On Nov. 2, Uptown held one of its well-known Poetry Slams to show off the work of talented University students, faculty and guest artists.
“A Poetry Slam is a competition between anyone who wants to share a poem they wrote or read … poems are about anything that is on the poet’s mind,” Emilie Ratajczak ’15, assistant manager of Uptown, said.
“The poems are judged on a ten point scale by audience members and a winner is determined,” Steph Wyld ’14, manager of Uptown said.
The Stadler Center for Poetry has hosted six Poetry Slams, led by Jamaal May, a Stadler Fellow, at Uptown in the past year and a half. Each has been well attended. There are several different sections during a poetry slam.
“Each Slam breaks the night up into an Open Mic, Featured Poet and a One-Round Slam that artists sign up for at the beginning of the night with audience judges,” Wyld said.
The Poetry Slams at Uptown are campus-wide events, but students from other schools, such as Susquehanna University, are also invited.
At this particular slam, Sonya Renee Taylor, the founder and current CEO of The Body Is Not An Apology, a movement focused on self-acceptance and body empowerment, was the featured guest. Taylor is herself a poet, so she performed her powerful work along with University and Susquehanna University students.
“My favorite part of the Poetry Slam is being surrounded by such passionate poets,” Ratajczak said.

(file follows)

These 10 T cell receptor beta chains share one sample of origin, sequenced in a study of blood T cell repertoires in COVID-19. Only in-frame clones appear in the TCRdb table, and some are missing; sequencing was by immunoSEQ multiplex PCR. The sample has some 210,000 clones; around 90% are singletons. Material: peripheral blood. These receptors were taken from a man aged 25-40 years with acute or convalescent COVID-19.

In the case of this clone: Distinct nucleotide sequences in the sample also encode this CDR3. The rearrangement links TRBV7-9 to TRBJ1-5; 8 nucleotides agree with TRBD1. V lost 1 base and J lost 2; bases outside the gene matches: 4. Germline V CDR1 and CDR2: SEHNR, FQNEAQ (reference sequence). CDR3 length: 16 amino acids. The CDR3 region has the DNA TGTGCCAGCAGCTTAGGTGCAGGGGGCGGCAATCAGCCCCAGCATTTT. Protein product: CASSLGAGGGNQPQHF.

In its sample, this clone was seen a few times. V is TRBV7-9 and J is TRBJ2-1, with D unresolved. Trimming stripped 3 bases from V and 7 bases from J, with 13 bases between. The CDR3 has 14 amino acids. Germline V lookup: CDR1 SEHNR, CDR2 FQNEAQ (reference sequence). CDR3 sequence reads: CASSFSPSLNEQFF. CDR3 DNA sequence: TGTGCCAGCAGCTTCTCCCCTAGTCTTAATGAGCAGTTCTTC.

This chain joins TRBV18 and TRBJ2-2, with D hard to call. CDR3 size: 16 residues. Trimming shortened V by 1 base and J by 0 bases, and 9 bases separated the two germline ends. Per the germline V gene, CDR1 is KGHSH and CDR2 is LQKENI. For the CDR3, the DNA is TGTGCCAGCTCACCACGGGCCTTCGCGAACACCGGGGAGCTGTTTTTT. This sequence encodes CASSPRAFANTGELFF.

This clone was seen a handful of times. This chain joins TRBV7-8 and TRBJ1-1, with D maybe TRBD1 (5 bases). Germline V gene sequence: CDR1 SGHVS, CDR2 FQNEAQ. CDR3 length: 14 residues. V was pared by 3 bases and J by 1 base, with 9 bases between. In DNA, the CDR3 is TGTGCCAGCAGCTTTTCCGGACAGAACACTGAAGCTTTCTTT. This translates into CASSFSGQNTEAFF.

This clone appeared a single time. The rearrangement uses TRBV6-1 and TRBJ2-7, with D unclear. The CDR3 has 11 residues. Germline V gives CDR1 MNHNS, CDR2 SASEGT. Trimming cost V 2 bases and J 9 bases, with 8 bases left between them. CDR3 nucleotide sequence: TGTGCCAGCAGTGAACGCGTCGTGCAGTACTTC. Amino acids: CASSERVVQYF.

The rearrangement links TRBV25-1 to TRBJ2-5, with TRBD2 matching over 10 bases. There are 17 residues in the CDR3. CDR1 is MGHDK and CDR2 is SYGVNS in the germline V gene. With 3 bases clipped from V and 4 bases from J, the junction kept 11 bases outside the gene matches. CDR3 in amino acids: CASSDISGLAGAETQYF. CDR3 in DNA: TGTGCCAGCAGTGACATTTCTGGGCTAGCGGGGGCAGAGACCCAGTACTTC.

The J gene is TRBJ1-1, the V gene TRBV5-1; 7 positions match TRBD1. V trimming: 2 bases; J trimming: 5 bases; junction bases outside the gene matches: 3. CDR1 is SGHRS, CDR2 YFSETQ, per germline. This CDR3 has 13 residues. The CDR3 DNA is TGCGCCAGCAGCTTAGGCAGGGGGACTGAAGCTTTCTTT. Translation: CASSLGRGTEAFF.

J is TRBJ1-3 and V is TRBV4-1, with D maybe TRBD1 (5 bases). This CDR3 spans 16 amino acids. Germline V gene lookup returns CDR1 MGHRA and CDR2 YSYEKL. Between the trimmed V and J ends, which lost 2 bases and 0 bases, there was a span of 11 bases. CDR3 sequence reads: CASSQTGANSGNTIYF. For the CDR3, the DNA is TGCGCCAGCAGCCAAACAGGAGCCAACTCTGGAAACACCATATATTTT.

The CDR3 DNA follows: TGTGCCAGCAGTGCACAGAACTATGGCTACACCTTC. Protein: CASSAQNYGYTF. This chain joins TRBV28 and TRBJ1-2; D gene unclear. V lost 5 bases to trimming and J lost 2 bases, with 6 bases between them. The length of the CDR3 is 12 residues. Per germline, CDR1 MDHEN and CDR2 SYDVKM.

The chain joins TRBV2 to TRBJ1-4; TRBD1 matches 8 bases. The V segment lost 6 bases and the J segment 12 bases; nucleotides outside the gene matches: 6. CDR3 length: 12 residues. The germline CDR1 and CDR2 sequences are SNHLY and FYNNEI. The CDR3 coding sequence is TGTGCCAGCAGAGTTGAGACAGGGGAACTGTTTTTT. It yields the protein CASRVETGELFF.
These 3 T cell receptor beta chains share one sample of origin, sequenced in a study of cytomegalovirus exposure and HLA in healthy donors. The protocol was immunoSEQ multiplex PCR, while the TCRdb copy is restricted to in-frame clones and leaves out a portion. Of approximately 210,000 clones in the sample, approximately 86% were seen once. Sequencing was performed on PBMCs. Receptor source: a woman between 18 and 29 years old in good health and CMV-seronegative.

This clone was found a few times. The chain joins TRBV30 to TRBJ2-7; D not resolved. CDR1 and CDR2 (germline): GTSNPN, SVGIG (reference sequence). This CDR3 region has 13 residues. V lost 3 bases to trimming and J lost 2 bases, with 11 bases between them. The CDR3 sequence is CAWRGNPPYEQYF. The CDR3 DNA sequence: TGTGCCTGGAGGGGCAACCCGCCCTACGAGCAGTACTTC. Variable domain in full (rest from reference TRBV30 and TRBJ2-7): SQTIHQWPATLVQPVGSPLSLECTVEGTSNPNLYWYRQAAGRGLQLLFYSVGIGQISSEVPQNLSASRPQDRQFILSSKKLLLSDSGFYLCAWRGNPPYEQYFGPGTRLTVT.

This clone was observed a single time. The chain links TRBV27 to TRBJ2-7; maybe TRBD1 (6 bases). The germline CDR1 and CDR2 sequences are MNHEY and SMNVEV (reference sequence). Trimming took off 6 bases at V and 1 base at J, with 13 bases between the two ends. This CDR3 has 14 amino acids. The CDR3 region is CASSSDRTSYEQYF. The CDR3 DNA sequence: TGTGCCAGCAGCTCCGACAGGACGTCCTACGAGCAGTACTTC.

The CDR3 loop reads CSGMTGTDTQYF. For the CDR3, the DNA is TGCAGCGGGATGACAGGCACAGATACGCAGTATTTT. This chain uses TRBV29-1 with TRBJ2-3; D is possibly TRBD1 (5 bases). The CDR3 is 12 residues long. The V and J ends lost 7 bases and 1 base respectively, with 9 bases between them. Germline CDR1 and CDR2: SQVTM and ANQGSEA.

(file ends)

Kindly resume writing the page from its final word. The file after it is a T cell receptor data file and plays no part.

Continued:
She also encourages University students to head out to a slam if they get a chance.
“These events are an extremely fun way to break from the usual night scene at Bucknell,” Ratajczak said. “In addition, you get to meet so many great new people at these events at Uptown.”
“My favorite part is seeing performers put their whole heart and soul into a piece and connect to the audience through those common experiences by sharing something so personal,” Wyld said. “Past performers have surprised me with talent I couldn’t have imagined they possess and it’s great to hear them express their work.”
Wyld also recommends that students check out the Poetry Slams.
“They are something that you can’t experience every day. They really are special and will open your eyes to a whole other world of self-expression,” Wyld said. “There is a very welcoming and supportive crowd, so it is a great place for anyone to share their poetry without fear of criticism and for audience members to enjoy a fantastic performance.”